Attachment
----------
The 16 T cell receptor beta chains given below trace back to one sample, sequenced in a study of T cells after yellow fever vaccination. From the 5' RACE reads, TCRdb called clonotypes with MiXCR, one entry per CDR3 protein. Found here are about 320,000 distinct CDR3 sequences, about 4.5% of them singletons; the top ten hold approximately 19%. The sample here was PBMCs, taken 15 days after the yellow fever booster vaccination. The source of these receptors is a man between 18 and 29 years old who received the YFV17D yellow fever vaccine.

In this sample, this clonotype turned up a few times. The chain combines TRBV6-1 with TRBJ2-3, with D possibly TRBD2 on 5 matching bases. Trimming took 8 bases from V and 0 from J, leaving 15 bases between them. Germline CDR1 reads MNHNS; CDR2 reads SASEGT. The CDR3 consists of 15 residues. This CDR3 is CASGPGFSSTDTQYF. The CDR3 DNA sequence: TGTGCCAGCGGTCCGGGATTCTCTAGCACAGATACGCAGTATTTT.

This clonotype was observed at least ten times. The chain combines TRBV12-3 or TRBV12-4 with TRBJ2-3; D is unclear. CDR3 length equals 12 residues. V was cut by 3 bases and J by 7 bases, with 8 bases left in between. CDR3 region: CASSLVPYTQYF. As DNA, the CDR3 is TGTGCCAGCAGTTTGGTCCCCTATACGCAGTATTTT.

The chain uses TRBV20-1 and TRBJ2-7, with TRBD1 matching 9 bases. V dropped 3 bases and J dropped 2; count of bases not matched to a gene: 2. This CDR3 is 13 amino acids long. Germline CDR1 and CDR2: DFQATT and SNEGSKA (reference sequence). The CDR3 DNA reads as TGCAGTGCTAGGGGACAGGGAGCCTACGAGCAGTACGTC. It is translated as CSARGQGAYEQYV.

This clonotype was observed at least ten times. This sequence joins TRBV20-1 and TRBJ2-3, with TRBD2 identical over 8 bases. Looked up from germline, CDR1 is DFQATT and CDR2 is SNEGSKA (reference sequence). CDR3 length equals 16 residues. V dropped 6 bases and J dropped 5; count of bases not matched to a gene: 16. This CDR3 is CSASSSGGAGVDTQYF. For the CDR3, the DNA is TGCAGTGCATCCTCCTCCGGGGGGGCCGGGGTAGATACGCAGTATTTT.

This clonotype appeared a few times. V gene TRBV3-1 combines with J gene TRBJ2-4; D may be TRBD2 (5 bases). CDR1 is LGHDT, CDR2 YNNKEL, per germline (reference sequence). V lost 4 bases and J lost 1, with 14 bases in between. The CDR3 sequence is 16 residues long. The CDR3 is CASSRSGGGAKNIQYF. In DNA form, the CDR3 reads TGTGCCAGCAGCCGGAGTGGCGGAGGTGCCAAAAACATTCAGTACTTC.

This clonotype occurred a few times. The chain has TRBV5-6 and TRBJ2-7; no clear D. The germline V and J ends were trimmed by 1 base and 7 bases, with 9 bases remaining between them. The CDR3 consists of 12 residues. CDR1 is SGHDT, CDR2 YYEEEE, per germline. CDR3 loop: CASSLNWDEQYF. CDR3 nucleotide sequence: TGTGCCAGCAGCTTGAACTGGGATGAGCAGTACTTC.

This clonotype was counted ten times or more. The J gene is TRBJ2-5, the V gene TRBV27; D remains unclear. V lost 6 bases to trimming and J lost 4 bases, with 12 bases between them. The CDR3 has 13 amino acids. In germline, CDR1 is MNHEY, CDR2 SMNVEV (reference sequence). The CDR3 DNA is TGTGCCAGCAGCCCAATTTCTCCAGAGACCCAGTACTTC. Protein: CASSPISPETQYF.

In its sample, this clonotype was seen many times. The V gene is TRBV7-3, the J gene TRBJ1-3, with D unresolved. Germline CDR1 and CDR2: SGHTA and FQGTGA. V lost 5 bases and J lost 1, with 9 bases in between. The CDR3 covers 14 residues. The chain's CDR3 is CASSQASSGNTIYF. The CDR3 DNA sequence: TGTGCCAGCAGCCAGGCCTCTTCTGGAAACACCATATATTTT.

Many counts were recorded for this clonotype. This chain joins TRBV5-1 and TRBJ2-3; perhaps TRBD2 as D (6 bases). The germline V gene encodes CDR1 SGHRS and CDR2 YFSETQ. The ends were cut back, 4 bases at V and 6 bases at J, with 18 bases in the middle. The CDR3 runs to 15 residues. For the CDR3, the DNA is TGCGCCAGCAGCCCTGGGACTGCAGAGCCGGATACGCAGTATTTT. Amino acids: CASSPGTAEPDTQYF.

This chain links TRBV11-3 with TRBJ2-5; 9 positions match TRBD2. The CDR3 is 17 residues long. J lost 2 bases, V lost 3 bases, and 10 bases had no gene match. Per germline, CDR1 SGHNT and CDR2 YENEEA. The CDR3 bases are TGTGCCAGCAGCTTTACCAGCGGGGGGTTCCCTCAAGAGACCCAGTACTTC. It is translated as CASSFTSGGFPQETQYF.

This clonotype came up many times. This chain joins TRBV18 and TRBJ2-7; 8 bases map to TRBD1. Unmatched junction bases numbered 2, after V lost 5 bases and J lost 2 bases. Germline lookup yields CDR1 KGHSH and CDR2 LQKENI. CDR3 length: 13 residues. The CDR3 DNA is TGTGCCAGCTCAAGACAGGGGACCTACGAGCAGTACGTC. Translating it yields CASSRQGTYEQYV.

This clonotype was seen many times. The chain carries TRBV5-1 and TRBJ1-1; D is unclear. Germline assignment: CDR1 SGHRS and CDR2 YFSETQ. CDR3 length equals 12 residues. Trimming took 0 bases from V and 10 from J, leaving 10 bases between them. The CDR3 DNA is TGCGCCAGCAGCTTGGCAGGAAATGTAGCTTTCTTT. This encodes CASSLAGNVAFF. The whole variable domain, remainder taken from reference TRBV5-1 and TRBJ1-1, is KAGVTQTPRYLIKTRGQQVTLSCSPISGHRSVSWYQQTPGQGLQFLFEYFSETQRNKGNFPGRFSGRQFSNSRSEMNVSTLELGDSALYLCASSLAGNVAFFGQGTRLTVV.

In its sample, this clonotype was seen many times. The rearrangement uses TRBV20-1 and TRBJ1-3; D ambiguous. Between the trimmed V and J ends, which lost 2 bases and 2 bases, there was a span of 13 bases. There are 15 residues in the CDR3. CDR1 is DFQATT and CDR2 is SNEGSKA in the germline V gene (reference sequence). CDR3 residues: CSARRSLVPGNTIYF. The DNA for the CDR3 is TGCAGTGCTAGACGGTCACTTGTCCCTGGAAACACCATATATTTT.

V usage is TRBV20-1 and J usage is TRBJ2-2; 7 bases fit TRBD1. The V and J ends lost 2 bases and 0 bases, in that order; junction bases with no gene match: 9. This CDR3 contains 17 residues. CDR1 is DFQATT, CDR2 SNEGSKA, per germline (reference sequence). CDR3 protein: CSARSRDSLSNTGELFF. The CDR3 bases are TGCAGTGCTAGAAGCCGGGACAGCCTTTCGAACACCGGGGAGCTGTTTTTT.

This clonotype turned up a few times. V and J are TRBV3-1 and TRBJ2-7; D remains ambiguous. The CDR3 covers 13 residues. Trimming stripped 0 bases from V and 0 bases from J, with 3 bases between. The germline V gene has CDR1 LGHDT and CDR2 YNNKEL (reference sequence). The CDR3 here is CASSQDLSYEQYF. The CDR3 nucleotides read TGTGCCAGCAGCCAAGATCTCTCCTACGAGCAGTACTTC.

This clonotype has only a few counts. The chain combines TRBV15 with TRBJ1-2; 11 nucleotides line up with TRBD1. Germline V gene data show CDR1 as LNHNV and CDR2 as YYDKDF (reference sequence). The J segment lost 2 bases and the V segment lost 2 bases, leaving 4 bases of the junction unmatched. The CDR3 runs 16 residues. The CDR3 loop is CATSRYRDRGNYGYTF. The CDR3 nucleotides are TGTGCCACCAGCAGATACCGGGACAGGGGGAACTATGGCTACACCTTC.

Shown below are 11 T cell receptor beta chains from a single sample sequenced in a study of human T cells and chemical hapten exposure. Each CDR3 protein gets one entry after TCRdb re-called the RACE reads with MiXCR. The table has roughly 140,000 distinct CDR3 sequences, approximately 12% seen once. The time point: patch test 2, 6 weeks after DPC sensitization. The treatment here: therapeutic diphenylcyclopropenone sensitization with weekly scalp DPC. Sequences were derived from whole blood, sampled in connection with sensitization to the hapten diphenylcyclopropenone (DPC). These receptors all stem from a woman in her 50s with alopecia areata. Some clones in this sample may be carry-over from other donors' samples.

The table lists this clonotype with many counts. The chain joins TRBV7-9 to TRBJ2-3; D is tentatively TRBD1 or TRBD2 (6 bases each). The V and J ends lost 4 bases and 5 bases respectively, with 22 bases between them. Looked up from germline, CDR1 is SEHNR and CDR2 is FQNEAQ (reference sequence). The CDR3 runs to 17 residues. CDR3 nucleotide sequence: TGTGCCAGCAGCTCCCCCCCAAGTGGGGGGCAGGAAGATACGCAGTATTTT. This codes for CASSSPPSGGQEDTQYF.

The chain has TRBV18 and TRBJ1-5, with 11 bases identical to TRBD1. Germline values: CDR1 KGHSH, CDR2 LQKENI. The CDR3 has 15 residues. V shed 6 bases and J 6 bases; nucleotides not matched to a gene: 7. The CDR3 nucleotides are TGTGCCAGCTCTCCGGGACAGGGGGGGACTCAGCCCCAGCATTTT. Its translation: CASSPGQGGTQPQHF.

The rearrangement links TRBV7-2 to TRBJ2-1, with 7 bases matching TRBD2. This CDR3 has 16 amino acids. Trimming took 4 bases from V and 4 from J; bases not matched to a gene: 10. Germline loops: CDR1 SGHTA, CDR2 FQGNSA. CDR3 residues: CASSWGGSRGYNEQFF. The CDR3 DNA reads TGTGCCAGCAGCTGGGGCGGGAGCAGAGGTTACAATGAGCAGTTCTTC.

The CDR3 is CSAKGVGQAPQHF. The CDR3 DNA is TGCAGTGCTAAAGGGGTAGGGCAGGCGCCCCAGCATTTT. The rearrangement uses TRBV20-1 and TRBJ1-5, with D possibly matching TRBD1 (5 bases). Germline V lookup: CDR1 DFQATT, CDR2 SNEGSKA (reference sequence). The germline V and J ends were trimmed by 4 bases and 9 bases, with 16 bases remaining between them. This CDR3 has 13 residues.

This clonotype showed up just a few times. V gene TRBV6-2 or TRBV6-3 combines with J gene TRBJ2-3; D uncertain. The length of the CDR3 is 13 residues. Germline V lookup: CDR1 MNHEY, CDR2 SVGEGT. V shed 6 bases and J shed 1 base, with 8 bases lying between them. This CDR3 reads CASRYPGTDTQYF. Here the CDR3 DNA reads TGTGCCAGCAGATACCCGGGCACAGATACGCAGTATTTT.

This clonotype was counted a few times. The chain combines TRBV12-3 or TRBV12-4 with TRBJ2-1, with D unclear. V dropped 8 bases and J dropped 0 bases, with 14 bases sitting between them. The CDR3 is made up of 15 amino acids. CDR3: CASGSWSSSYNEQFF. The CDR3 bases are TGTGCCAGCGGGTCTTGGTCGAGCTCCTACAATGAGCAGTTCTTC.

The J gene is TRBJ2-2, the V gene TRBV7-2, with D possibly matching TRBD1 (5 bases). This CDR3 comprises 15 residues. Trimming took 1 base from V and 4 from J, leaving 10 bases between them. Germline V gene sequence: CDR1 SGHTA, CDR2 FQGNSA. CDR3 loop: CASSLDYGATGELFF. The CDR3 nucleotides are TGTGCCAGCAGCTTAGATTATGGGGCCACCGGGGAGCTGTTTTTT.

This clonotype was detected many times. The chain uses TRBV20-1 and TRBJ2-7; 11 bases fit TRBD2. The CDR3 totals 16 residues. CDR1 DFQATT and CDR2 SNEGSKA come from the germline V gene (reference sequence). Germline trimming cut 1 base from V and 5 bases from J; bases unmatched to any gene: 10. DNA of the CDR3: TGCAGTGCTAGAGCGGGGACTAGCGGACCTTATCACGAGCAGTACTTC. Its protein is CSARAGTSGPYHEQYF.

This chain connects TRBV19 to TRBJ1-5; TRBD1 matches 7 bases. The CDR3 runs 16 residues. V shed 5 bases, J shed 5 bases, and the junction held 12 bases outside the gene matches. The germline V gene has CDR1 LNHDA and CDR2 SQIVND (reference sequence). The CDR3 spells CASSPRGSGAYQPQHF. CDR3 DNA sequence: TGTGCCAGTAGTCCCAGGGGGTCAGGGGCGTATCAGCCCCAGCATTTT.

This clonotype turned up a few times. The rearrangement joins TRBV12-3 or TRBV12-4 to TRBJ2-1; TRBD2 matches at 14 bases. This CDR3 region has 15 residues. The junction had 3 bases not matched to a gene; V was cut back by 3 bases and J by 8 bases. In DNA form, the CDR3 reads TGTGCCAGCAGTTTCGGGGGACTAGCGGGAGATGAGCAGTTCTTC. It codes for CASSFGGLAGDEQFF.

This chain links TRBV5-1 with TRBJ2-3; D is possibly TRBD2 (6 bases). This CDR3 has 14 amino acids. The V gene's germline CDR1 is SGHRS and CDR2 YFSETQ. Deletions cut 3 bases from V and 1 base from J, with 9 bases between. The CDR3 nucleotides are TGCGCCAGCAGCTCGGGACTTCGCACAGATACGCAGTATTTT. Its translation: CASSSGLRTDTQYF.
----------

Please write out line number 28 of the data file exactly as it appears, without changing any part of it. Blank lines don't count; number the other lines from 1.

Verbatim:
This clonotype turned up a few times. The rearrangement joins TRBV12-3 or TRBV12-4 to TRBJ2-1; TRBD2 matches at 14 bases. This CDR3 region has 15 residues. The junction had 3 bases not matched to a gene; V was cut back by 3 bases and J by 8 bases. In DNA form, the CDR3 reads TGTGCCAGCAGTTTCGGGGGACTAGCGGGAGATGAGCAGTTCTTC. It codes for CASSFGGLAGDEQFF.